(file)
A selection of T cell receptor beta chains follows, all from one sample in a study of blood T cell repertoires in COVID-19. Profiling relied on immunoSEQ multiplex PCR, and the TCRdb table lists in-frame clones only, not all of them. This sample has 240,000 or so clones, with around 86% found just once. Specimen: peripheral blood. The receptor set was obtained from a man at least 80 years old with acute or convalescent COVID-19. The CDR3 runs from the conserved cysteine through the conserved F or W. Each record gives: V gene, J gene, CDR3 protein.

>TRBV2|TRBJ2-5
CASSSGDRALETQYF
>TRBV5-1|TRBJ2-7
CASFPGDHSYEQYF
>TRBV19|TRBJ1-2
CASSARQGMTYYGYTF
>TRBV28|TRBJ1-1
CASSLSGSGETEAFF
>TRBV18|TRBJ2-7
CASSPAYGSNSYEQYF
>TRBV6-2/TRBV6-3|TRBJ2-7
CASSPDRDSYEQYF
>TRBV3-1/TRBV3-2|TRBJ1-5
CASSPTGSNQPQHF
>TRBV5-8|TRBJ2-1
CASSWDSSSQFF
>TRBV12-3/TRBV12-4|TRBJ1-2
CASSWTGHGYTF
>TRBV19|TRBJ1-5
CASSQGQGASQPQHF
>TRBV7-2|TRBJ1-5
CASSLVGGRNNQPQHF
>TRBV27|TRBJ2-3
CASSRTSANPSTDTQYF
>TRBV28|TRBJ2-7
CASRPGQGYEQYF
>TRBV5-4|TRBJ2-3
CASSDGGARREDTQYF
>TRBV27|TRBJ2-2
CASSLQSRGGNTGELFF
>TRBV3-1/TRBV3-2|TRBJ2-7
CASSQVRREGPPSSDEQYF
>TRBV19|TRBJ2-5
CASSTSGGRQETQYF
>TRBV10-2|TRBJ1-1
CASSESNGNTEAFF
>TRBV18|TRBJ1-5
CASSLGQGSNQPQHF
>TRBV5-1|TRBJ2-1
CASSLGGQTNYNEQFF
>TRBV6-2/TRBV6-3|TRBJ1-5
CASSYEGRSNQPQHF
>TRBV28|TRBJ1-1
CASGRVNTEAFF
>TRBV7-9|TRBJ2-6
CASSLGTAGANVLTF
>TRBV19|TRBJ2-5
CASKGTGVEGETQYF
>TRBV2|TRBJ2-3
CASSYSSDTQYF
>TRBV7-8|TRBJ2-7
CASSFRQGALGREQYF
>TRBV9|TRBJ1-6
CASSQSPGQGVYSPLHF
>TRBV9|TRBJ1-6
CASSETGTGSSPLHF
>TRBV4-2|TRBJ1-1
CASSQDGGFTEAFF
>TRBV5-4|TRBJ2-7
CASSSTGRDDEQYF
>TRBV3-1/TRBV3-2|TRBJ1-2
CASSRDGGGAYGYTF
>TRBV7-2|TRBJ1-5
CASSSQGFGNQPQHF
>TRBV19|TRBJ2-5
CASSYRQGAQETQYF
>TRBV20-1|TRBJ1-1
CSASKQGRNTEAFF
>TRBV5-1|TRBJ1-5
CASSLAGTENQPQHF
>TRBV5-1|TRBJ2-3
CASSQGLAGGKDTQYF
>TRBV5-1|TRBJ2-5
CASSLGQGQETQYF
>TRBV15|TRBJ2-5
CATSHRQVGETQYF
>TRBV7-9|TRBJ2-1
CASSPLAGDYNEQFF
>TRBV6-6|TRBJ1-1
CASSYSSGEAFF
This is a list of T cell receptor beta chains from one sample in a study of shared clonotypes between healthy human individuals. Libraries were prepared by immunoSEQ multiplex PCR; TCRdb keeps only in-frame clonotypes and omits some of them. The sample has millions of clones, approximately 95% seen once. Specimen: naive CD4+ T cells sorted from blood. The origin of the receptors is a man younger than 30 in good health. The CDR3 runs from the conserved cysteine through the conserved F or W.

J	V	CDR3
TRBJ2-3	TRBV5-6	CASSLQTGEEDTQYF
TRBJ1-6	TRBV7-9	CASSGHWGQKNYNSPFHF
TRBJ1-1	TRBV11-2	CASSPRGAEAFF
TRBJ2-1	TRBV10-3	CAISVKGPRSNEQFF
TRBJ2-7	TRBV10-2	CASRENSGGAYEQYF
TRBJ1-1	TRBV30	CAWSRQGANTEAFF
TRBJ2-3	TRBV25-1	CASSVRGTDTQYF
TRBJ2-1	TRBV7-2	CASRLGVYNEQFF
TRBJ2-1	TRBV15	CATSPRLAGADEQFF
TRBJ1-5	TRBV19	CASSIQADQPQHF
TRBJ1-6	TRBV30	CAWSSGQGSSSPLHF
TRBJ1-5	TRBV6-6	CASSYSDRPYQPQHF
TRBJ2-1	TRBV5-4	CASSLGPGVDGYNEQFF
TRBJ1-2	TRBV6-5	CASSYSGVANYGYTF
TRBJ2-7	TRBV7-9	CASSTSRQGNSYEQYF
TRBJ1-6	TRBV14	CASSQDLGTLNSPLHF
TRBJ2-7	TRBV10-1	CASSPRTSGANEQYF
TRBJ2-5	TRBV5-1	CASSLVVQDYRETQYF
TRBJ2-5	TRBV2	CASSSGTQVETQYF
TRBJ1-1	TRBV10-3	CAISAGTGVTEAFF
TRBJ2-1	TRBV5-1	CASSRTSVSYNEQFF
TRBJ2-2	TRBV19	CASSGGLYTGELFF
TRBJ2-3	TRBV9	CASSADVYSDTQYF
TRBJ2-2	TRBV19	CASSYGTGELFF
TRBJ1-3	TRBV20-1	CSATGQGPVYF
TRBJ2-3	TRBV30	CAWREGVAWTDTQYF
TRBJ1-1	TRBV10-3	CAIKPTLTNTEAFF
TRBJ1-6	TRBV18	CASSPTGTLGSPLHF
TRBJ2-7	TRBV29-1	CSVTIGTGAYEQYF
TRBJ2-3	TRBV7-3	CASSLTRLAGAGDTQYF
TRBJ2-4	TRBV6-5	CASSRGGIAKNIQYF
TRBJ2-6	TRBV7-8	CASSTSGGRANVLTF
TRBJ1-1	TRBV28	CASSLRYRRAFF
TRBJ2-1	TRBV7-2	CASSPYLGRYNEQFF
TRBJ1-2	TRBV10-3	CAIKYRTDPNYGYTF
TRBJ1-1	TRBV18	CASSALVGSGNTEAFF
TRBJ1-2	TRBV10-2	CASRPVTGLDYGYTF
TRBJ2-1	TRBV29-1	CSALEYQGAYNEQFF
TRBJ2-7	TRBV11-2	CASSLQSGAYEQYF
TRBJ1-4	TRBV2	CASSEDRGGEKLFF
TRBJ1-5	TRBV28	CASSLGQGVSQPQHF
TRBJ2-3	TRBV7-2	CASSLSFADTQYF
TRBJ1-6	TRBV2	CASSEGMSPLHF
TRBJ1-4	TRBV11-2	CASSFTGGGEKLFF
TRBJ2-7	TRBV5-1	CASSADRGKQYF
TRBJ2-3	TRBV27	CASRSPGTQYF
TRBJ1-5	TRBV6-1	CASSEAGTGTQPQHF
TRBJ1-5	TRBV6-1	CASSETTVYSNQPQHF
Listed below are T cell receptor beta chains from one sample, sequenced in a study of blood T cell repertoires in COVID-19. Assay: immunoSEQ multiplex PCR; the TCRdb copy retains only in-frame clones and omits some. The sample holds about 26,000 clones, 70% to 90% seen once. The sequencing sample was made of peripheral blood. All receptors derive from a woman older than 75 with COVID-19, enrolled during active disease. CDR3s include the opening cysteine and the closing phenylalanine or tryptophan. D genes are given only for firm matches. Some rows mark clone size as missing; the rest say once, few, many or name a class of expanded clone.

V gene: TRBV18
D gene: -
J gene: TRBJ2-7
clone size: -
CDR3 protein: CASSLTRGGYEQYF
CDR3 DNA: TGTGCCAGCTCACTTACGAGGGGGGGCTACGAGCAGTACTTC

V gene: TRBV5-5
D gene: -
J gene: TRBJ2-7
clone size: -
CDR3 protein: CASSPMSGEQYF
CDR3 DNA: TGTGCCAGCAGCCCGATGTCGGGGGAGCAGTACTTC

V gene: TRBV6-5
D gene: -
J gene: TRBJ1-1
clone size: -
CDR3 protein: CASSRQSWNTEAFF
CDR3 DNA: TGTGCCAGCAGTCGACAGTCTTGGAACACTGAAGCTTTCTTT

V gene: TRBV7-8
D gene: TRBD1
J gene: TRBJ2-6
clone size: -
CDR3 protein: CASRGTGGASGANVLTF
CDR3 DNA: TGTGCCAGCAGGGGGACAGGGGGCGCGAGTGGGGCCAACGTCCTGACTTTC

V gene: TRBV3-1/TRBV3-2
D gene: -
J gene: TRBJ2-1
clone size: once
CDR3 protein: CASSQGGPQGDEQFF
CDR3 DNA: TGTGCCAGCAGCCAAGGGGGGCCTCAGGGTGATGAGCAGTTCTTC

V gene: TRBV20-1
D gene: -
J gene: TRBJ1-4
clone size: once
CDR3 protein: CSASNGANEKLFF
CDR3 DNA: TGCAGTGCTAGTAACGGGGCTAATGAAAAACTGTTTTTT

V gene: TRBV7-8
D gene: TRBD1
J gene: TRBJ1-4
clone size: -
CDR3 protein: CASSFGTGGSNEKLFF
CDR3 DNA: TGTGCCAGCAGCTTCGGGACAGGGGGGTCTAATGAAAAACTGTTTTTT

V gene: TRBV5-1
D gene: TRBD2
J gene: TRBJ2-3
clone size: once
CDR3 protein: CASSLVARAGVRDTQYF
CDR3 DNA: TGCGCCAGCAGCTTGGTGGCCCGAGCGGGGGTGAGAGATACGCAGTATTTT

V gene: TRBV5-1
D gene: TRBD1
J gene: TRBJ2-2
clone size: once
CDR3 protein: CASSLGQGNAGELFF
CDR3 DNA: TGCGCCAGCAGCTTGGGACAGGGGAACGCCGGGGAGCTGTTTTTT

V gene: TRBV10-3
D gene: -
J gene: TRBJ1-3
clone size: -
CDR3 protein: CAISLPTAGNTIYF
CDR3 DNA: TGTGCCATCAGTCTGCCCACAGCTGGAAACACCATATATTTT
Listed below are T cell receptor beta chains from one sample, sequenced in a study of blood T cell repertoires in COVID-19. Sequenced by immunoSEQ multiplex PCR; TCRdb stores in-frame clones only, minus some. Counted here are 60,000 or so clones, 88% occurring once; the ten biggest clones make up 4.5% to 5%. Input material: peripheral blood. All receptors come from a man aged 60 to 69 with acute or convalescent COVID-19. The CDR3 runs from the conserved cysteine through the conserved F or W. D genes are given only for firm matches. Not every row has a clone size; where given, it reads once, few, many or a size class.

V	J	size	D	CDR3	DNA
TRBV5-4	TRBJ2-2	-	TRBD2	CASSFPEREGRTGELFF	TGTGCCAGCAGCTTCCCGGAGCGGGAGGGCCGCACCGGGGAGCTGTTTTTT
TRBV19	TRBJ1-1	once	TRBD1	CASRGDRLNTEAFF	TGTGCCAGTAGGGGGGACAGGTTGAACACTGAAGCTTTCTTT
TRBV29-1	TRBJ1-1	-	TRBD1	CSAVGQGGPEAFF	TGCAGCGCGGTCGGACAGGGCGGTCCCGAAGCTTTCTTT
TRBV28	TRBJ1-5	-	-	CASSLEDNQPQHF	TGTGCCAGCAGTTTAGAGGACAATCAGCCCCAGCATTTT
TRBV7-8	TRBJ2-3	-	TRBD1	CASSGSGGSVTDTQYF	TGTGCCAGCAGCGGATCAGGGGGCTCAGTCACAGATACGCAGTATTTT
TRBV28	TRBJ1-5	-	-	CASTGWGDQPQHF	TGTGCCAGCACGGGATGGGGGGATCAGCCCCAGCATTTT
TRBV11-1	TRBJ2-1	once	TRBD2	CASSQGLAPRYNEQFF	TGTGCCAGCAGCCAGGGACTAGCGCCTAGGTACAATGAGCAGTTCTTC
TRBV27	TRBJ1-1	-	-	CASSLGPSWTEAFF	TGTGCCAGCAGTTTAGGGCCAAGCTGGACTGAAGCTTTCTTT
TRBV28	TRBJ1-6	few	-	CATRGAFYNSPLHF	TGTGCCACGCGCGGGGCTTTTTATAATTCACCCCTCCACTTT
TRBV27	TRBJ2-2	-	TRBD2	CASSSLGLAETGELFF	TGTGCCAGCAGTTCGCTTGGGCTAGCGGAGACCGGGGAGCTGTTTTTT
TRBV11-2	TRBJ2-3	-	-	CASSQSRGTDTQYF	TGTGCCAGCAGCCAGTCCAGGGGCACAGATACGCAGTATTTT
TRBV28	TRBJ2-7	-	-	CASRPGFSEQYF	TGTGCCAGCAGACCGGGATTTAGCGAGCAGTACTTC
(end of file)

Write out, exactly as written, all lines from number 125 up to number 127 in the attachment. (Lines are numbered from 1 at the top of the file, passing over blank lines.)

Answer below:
TRBJ2-3	TRBV7-2	CASSLSFADTQYF
TRBJ1-6	TRBV2	CASSEGMSPLHF
TRBJ1-4	TRBV11-2	CASSFTGGGEKLFF